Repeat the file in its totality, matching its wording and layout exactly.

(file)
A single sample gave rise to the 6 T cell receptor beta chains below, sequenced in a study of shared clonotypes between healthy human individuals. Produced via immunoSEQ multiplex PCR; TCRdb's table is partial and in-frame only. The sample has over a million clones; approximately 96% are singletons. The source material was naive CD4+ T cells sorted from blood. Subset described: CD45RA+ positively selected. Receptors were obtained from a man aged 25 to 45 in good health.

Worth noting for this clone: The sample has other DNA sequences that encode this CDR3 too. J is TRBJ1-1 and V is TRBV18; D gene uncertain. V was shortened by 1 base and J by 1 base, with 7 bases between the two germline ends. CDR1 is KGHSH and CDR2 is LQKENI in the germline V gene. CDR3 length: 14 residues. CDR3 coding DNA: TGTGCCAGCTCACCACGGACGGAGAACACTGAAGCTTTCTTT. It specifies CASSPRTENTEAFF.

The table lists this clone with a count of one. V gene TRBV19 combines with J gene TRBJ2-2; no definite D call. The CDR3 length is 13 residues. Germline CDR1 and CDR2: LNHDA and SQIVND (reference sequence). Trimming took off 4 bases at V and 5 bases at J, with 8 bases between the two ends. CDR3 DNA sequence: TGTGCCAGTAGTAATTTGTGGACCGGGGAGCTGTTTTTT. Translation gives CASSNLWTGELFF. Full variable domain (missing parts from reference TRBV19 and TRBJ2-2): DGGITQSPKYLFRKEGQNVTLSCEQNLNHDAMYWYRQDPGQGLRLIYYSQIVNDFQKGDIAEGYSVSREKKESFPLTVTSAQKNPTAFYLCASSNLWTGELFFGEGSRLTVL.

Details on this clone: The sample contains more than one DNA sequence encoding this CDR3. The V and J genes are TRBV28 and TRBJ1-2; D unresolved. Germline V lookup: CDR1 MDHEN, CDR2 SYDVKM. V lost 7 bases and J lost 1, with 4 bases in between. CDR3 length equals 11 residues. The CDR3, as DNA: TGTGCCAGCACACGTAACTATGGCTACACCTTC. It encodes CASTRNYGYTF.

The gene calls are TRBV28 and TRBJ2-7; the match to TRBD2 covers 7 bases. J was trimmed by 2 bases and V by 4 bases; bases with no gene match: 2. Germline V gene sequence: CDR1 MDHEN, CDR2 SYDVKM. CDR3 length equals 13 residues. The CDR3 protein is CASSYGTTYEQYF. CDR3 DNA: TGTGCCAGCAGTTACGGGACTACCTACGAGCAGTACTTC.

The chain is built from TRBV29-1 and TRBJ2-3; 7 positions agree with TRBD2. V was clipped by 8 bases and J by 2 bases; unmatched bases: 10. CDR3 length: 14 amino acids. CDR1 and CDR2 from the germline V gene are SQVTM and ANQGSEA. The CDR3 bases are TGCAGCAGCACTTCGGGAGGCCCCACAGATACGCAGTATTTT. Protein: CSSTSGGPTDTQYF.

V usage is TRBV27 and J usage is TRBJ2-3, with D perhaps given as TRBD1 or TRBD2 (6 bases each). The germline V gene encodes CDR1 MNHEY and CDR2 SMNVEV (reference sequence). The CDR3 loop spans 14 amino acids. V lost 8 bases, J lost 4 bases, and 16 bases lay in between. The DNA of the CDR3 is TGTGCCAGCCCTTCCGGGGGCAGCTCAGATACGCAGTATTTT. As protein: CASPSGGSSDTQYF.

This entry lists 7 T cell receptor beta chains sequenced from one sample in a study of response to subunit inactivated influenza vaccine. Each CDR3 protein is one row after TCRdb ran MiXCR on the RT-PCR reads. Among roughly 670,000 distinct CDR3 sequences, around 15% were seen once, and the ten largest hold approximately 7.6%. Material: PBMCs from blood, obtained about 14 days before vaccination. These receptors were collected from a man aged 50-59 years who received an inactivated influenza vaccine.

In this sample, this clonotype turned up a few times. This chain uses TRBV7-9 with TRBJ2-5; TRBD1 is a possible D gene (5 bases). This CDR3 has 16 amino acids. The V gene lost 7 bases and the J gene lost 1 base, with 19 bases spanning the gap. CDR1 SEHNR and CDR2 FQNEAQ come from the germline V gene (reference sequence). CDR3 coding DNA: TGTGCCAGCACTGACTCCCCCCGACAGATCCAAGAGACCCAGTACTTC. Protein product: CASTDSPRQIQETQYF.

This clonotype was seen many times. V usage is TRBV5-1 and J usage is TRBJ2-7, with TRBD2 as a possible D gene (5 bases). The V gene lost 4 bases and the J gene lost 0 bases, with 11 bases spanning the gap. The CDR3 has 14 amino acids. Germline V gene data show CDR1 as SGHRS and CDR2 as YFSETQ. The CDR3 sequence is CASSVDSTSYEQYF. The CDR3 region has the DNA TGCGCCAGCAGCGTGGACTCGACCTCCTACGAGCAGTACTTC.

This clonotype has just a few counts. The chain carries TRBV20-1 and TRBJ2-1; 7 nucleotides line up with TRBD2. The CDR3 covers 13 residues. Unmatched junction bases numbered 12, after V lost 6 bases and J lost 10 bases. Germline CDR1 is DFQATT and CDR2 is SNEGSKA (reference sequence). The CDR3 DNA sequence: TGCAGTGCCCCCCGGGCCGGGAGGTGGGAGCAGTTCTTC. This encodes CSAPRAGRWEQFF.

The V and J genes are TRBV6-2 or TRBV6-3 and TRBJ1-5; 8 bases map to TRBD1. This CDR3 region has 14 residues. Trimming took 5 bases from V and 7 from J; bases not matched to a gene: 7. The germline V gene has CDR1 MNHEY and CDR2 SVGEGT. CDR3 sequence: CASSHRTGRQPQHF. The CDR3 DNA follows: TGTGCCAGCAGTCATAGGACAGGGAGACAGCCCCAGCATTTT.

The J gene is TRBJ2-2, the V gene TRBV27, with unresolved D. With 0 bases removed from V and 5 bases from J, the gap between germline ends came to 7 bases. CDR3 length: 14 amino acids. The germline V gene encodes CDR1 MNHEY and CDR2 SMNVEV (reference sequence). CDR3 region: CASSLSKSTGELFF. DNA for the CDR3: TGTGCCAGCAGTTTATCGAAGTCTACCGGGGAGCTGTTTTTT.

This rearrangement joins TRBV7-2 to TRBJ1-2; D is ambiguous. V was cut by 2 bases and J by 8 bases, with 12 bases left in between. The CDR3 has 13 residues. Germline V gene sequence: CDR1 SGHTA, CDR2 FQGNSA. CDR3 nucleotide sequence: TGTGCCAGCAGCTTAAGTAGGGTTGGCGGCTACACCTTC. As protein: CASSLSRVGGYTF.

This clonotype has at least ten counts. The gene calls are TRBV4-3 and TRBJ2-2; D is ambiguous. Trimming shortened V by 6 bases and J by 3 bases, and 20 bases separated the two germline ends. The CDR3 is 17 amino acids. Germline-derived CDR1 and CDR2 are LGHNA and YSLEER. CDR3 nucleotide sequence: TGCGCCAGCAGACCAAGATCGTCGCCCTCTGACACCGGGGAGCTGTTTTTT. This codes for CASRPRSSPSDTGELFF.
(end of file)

A single sample gave rise to the 6 T cell receptor beta chains below, sequenced in a study of shared clonotypes between healthy human individuals. Produced via immunoSEQ multiplex PCR; TCRdb's table is partial and in-frame only. The sample has over a million clones; approximately 96% are singletons. The source material was naive CD4+ T cells sorted from blood. Subset described: CD45RA+ positively selected. Receptors were obtained from a man aged 25 to 45 in good health.

Worth noting for this clone: The sample has other DNA sequences that encode this CDR3 too. J is TRBJ1-1 and V is TRBV18; D gene uncertain. V was shortened by 1 base and J by 1 base, with 7 bases between the two germline ends. CDR1 is KGHSH and CDR2 is LQKENI in the germline V gene. CDR3 length: 14 residues. CDR3 coding DNA: TGTGCCAGCTCACCACGGACGGAGAACACTGAAGCTTTCTTT. It specifies CASSPRTENTEAFF.

The table lists this clone with a count of one. V gene TRBV19 combines with J gene TRBJ2-2; no definite D call. The CDR3 length is 13 residues. Germline CDR1 and CDR2: LNHDA and SQIVND (reference sequence). Trimming took off 4 bases at V and 5 bases at J, with 8 bases between the two ends. CDR3 DNA sequence: TGTGCCAGTAGTAATTTGTGGACCGGGGAGCTGTTTTTT. Translation gives CASSNLWTGELFF. Full variable domain (missing parts from reference TRBV19 and TRBJ2-2): DGGITQSPKYLFRKEGQNVTLSCEQNLNHDAMYWYRQDPGQGLRLIYYSQIVNDFQKGDIAEGYSVSREKKESFPLTVTSAQKNPTAFYLCASSNLWTGELFFGEGSRLTVL.

Details on this clone: The sample contains more than one DNA sequence encoding this CDR3. The V and J genes are TRBV28 and TRBJ1-2; D unresolved. Germline V lookup: CDR1 MDHEN, CDR2 SYDVKM. V lost 7 bases and J lost 1, with 4 bases in between. CDR3 length equals 11 residues. The CDR3, as DNA: TGTGCCAGCACACGTAACTATGGCTACACCTTC. It encodes CASTRNYGYTF.

The gene calls are TRBV28 and TRBJ2-7; the match to TRBD2 covers 7 bases. J was trimmed by 2 bases and V by 4 bases; bases with no gene match: 2. Germline V gene sequence: CDR1 MDHEN, CDR2 SYDVKM. CDR3 length equals 13 residues. The CDR3 protein is CASSYGTTYEQYF. CDR3 DNA: TGTGCCAGCAGTTACGGGACTACCTACGAGCAGTACTTC.

The chain is built from TRBV29-1 and TRBJ2-3; 7 positions agree with TRBD2. V was clipped by 8 bases and J by 2 bases; unmatched bases: 10. CDR3 length: 14 amino acids. CDR1 and CDR2 from the germline V gene are SQVTM and ANQGSEA. The CDR3 bases are TGCAGCAGCACTTCGGGAGGCCCCACAGATACGCAGTATTTT. Protein: CSSTSGGPTDTQYF.

V usage is TRBV27 and J usage is TRBJ2-3, with D perhaps given as TRBD1 or TRBD2 (6 bases each). The germline V gene encodes CDR1 MNHEY and CDR2 SMNVEV (reference sequence). The CDR3 loop spans 14 amino acids. V lost 8 bases, J lost 4 bases, and 16 bases lay in between. The DNA of the CDR3 is TGTGCCAGCCCTTCCGGGGGCAGCTCAGATACGCAGTATTTT. As protein: CASPSGGSSDTQYF.

This entry lists 7 T cell receptor beta chains sequenced from one sample in a study of response to subunit inactivated influenza vaccine. Each CDR3 protein is one row after TCRdb ran MiXCR on the RT-PCR reads. Among roughly 670,000 distinct CDR3 sequences, around 15% were seen once, and the ten largest hold approximately 7.6%. Material: PBMCs from blood, obtained about 14 days before vaccination. These receptors were collected from a man aged 50-59 years who received an inactivated influenza vaccine.

In this sample, this clonotype turned up a few times. This chain uses TRBV7-9 with TRBJ2-5; TRBD1 is a possible D gene (5 bases). This CDR3 has 16 amino acids. The V gene lost 7 bases and the J gene lost 1 base, with 19 bases spanning the gap. CDR1 SEHNR and CDR2 FQNEAQ come from the germline V gene (reference sequence). CDR3 coding DNA: TGTGCCAGCACTGACTCCCCCCGACAGATCCAAGAGACCCAGTACTTC. Protein product: CASTDSPRQIQETQYF.

This clonotype was seen many times. V usage is TRBV5-1 and J usage is TRBJ2-7, with TRBD2 as a possible D gene (5 bases). The V gene lost 4 bases and the J gene lost 0 bases, with 11 bases spanning the gap. The CDR3 has 14 amino acids. Germline V gene data show CDR1 as SGHRS and CDR2 as YFSETQ. The CDR3 sequence is CASSVDSTSYEQYF. The CDR3 region has the DNA TGCGCCAGCAGCGTGGACTCGACCTCCTACGAGCAGTACTTC.

This clonotype has just a few counts. The chain carries TRBV20-1 and TRBJ2-1; 7 nucleotides line up with TRBD2. The CDR3 covers 13 residues. Unmatched junction bases numbered 12, after V lost 6 bases and J lost 10 bases. Germline CDR1 is DFQATT and CDR2 is SNEGSKA (reference sequence). The CDR3 DNA sequence: TGCAGTGCCCCCCGGGCCGGGAGGTGGGAGCAGTTCTTC. This encodes CSAPRAGRWEQFF.

The V and J genes are TRBV6-2 or TRBV6-3 and TRBJ1-5; 8 bases map to TRBD1. This CDR3 region has 14 residues. Trimming took 5 bases from V and 7 from J; bases not matched to a gene: 7. The germline V gene has CDR1 MNHEY and CDR2 SVGEGT. CDR3 sequence: CASSHRTGRQPQHF. The CDR3 DNA follows: TGTGCCAGCAGTCATAGGACAGGGAGACAGCCCCAGCATTTT.

The J gene is TRBJ2-2, the V gene TRBV27, with unresolved D. With 0 bases removed from V and 5 bases from J, the gap between germline ends came to 7 bases. CDR3 length: 14 amino acids. The germline V gene encodes CDR1 MNHEY and CDR2 SMNVEV (reference sequence). CDR3 region: CASSLSKSTGELFF. DNA for the CDR3: TGTGCCAGCAGTTTATCGAAGTCTACCGGGGAGCTGTTTTTT.

This rearrangement joins TRBV7-2 to TRBJ1-2; D is ambiguous. V was cut by 2 bases and J by 8 bases, with 12 bases left in between. The CDR3 has 13 residues. Germline V gene sequence: CDR1 SGHTA, CDR2 FQGNSA. CDR3 nucleotide sequence: TGTGCCAGCAGCTTAAGTAGGGTTGGCGGCTACACCTTC. As protein: CASSLSRVGGYTF.

This clonotype has at least ten counts. The gene calls are TRBV4-3 and TRBJ2-2; D is ambiguous. Trimming shortened V by 6 bases and J by 3 bases, and 20 bases separated the two germline ends. The CDR3 is 17 amino acids. Germline-derived CDR1 and CDR2 are LGHNA and YSLEER. CDR3 nucleotide sequence: TGCGCCAGCAGACCAAGATCGTCGCCCTCTGACACCGGGGAGCTGTTTTTT. This codes for CASRPRSSPSDTGELFF.